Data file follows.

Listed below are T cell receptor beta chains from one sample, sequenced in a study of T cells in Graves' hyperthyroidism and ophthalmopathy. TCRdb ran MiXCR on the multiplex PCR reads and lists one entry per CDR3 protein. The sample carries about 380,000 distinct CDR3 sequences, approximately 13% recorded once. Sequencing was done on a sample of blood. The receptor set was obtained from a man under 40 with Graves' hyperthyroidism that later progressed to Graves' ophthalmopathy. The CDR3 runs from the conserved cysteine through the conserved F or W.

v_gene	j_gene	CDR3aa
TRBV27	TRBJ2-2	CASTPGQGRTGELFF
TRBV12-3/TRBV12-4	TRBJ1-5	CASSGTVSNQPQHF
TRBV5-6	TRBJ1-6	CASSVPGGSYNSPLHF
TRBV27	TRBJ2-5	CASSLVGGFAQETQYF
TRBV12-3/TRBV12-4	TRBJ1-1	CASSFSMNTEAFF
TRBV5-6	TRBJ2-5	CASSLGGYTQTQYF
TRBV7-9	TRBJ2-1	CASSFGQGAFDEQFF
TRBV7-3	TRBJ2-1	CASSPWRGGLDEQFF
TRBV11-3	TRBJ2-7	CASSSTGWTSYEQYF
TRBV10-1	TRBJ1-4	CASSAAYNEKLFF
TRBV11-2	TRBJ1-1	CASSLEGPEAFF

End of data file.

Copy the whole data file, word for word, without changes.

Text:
Listed below are T cell receptor beta chains from one sample, sequenced in a study of T cells in Graves' hyperthyroidism and ophthalmopathy. TCRdb ran MiXCR on the multiplex PCR reads and lists one entry per CDR3 protein. The sample carries about 380,000 distinct CDR3 sequences, approximately 13% recorded once. Sequencing was done on a sample of blood. The receptor set was obtained from a man under 40 with Graves' hyperthyroidism that later progressed to Graves' ophthalmopathy. The CDR3 runs from the conserved cysteine through the conserved F or W.

v_gene	j_gene	CDR3aa
TRBV27	TRBJ2-2	CASTPGQGRTGELFF
TRBV12-3/TRBV12-4	TRBJ1-5	CASSGTVSNQPQHF
TRBV5-6	TRBJ1-6	CASSVPGGSYNSPLHF
TRBV27	TRBJ2-5	CASSLVGGFAQETQYF
TRBV12-3/TRBV12-4	TRBJ1-1	CASSFSMNTEAFF
TRBV5-6	TRBJ2-5	CASSLGGYTQTQYF
TRBV7-9	TRBJ2-1	CASSFGQGAFDEQFF
TRBV7-3	TRBJ2-1	CASSPWRGGLDEQFF
TRBV11-3	TRBJ2-7	CASSSTGWTSYEQYF
TRBV10-1	TRBJ1-4	CASSAAYNEKLFF
TRBV11-2	TRBJ1-1	CASSLEGPEAFF